No, you may not. The Australian Securities and Investments Commission (ASIC) has issued a QFS on this matter, which is reproduced below:
Published 11 November 2003
If a retail client chooses to acquire a financial product, such as an interest in a managed investment scheme, and needs to fill out an application form to do so, what address should the client provide on that application form?
Section 1016A of the Corporations Act 2001 requires that application forms are attached to, accompany or are derived from a Product Disclosure Statement (PDS). This is to maximise the likelihood that the PDS has been received and read by the applicant before applying for the product.
Regulation 7.9.74(1) of the Corporations Regulations 2001 provides that the application form must contain the following information:
(a) the applicant's name;
(b) the applicant's date of birth;
(c) the applicant's address.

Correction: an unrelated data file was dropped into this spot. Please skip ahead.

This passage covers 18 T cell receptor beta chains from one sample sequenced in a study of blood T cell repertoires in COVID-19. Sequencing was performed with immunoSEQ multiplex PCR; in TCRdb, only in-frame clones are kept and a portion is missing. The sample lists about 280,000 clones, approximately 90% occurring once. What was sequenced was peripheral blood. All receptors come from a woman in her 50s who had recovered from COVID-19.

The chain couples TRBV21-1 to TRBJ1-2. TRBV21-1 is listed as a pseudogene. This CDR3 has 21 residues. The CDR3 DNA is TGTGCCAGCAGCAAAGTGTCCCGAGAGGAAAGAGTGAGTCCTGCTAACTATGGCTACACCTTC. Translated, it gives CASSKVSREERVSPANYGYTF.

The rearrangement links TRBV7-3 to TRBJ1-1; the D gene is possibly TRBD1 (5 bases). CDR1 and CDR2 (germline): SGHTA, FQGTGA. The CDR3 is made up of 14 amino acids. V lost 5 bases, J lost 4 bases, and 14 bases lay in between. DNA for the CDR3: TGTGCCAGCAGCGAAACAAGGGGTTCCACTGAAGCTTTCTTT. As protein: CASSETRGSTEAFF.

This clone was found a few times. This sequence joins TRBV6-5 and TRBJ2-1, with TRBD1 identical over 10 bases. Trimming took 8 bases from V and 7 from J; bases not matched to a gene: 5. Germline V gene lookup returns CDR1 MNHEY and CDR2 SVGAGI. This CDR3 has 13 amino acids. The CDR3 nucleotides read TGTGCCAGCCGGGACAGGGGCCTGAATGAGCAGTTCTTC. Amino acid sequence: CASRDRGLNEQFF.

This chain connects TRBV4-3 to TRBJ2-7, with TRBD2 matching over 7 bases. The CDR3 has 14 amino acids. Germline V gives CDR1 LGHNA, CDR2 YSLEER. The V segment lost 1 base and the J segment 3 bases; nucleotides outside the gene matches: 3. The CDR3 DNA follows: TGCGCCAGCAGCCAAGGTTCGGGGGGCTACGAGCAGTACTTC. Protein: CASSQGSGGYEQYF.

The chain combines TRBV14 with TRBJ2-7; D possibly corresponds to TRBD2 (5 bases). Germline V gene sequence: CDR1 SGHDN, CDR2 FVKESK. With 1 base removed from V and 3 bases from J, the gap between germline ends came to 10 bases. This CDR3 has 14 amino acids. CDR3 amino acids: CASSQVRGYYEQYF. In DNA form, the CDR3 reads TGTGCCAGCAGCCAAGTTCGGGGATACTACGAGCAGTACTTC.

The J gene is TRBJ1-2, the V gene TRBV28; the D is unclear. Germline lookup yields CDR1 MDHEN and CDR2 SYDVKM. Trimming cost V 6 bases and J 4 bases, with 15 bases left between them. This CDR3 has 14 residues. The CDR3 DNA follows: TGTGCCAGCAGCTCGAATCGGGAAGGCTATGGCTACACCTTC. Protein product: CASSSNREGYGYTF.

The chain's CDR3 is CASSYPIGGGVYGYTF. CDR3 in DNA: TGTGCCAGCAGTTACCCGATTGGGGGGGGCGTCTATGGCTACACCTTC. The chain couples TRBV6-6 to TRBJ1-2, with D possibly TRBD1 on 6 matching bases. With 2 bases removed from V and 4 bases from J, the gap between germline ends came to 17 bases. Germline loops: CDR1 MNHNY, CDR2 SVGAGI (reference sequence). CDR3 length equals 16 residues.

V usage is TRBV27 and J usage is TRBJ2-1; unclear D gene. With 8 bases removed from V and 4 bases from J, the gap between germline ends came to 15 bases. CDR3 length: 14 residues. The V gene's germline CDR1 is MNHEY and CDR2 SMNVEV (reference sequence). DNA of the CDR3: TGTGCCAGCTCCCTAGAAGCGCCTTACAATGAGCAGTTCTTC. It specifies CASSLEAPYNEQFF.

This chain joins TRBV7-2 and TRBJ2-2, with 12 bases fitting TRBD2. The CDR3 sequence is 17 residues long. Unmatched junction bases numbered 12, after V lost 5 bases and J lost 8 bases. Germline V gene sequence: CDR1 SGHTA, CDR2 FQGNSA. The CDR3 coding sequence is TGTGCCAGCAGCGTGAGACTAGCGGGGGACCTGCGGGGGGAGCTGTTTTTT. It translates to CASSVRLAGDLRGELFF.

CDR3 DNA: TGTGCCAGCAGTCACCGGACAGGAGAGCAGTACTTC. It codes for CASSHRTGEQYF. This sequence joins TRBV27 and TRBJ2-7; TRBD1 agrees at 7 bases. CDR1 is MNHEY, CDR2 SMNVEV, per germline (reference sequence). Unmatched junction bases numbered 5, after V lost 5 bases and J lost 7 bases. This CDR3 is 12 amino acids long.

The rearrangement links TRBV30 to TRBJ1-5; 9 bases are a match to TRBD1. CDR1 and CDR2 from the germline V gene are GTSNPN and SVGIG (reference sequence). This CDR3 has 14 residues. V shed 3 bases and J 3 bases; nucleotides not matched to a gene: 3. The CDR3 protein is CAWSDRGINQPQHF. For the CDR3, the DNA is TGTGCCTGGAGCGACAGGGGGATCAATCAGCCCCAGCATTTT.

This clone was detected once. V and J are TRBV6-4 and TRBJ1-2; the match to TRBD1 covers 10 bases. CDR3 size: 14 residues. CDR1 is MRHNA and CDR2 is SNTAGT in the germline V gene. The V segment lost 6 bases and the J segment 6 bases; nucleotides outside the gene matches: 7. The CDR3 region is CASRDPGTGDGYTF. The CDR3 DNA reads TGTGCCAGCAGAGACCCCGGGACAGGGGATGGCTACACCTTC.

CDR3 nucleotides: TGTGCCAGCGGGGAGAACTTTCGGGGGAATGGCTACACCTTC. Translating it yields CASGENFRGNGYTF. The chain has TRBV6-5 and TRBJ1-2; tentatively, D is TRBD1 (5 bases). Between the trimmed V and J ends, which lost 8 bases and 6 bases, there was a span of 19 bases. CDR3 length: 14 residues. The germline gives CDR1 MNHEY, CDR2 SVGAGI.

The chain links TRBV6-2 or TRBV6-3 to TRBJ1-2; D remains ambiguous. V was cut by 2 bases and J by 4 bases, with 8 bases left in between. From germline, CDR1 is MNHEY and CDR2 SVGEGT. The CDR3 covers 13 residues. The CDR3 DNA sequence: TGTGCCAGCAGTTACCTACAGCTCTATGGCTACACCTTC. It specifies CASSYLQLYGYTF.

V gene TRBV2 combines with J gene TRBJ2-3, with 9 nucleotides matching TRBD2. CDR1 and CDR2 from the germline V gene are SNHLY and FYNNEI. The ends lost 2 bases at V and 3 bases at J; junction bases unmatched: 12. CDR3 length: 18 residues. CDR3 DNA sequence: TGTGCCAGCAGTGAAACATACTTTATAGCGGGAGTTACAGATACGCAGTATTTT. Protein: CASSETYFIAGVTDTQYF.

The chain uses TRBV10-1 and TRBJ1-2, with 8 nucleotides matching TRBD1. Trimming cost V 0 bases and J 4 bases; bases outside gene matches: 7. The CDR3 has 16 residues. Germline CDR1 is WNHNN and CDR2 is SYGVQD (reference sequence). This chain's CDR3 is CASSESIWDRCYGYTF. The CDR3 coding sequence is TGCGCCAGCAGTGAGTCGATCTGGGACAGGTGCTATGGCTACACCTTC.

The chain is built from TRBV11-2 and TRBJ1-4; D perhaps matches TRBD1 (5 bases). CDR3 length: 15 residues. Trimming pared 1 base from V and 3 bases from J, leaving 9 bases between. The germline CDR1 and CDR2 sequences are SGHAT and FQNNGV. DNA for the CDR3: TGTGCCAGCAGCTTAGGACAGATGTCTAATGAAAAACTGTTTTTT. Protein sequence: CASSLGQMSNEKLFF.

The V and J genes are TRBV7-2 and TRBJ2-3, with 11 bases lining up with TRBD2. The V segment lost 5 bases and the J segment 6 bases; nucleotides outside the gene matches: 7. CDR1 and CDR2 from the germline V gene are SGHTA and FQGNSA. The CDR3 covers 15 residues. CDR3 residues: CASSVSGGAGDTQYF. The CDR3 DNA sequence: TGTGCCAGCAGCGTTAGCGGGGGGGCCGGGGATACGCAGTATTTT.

In ASIC's view, reg 7.9.74(1) is a stand-alone requirement. This means it does not contemplate that the address can be other than the address of the actual applicant. This allows the product issuer to have a means of identifying the applicant. However, the application may also contain room for a separate address for correspondence purposes.
We note it is common practice for some licensees or their representatives to provide their own business address as their client's address. In our view this is not permissible under the regulation.
Our view is consistent with s1015C of the Corporations Act 2001, which stipulates how a PDS is to be 'given' to a client. It provides that a PDS may be given to a person, or the person's agent, but cannot be given to a person's agent if the agent is acting in the capacity of a financial services licensee.
The provision of the licensee's address for correspondence purposes is not prohibited. We note, however, that to comply with good disclosure principles and the law it may be appropriate in some circumstances for disclosure documents and or periodic statements to be sent directly to the purchaser of the product. We therefore suggest that it is preferable for the correspondence address to also be the client's own address, and not the licensee's address.